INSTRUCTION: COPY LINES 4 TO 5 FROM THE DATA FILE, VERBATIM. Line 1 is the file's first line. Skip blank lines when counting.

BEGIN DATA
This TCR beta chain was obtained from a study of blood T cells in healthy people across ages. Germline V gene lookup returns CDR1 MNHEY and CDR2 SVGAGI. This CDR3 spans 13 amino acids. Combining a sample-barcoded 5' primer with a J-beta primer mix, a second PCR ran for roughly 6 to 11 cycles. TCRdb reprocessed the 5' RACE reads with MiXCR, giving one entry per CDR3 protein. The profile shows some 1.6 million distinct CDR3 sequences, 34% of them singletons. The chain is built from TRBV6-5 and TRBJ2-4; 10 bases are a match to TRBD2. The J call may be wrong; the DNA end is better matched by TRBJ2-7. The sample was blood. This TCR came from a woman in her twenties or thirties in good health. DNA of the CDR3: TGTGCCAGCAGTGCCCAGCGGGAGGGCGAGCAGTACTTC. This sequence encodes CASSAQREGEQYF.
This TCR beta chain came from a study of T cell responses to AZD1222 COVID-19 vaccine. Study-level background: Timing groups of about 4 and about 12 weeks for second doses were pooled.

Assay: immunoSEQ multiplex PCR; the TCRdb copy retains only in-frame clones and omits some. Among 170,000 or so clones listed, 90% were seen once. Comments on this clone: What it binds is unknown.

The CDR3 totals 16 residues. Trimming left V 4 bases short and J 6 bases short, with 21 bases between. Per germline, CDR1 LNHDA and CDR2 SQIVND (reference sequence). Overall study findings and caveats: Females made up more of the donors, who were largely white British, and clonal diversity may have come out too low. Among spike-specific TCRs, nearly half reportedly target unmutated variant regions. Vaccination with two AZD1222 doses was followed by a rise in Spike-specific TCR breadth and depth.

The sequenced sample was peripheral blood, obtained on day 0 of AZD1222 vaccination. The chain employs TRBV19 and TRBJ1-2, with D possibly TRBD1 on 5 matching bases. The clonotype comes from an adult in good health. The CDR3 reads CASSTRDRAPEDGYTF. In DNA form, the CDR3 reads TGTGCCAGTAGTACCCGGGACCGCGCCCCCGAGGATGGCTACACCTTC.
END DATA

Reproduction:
The CDR3 totals 16 residues. Trimming left V 4 bases short and J 6 bases short, with 21 bases between. Per germline, CDR1 LNHDA and CDR2 SQIVND (reference sequence). Overall study findings and caveats: Females made up more of the donors, who were largely white British, and clonal diversity may have come out too low. Among spike-specific TCRs, nearly half reportedly target unmutated variant regions. Vaccination with two AZD1222 doses was followed by a rise in Spike-specific TCR breadth and depth.

The sequenced sample was peripheral blood, obtained on day 0 of AZD1222 vaccination. The chain employs TRBV19 and TRBJ1-2, with D possibly TRBD1 on 5 matching bases. The clonotype comes from an adult in good health. The CDR3 reads CASSTRDRAPEDGYTF. In DNA form, the CDR3 reads TGTGCCAGTAGTACCCGGGACCGCGCCCCCGAGGATGGCTACACCTTC.